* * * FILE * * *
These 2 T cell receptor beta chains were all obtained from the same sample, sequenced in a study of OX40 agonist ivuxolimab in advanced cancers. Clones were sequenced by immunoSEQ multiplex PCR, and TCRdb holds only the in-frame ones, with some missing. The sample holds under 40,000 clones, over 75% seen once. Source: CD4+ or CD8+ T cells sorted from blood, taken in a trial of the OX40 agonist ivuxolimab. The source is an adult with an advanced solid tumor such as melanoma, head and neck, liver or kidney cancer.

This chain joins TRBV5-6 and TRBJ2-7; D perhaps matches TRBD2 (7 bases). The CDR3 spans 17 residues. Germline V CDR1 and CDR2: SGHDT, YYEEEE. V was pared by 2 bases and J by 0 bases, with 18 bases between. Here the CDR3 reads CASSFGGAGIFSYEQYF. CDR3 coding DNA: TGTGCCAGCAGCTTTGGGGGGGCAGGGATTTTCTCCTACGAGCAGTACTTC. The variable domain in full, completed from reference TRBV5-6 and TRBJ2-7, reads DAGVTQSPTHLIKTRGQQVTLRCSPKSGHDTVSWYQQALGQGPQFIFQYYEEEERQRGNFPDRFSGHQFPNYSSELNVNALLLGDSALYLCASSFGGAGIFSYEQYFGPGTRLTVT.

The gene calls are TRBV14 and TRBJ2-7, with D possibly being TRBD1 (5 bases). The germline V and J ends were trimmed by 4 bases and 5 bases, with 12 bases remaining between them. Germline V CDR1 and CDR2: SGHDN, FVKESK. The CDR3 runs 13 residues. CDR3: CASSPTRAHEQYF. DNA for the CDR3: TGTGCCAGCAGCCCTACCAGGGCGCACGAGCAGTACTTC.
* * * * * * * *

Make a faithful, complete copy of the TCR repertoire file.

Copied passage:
These 2 T cell receptor beta chains were all obtained from the same sample, sequenced in a study of OX40 agonist ivuxolimab in advanced cancers. Clones were sequenced by immunoSEQ multiplex PCR, and TCRdb holds only the in-frame ones, with some missing. The sample holds under 40,000 clones, over 75% seen once. Source: CD4+ or CD8+ T cells sorted from blood, taken in a trial of the OX40 agonist ivuxolimab. The source is an adult with an advanced solid tumor such as melanoma, head and neck, liver or kidney cancer.

This chain joins TRBV5-6 and TRBJ2-7; D perhaps matches TRBD2 (7 bases). The CDR3 spans 17 residues. Germline V CDR1 and CDR2: SGHDT, YYEEEE. V was pared by 2 bases and J by 0 bases, with 18 bases between. Here the CDR3 reads CASSFGGAGIFSYEQYF. CDR3 coding DNA: TGTGCCAGCAGCTTTGGGGGGGCAGGGATTTTCTCCTACGAGCAGTACTTC. The variable domain in full, completed from reference TRBV5-6 and TRBJ2-7, reads DAGVTQSPTHLIKTRGQQVTLRCSPKSGHDTVSWYQQALGQGPQFIFQYYEEEERQRGNFPDRFSGHQFPNYSSELNVNALLLGDSALYLCASSFGGAGIFSYEQYFGPGTRLTVT.

The gene calls are TRBV14 and TRBJ2-7, with D possibly being TRBD1 (5 bases). The germline V and J ends were trimmed by 4 bases and 5 bases, with 12 bases remaining between them. Germline V CDR1 and CDR2: SGHDN, FVKESK. The CDR3 runs 13 residues. CDR3: CASSPTRAHEQYF. DNA for the CDR3: TGTGCCAGCAGCCCTACCAGGGCGCACGAGCAGTACTTC.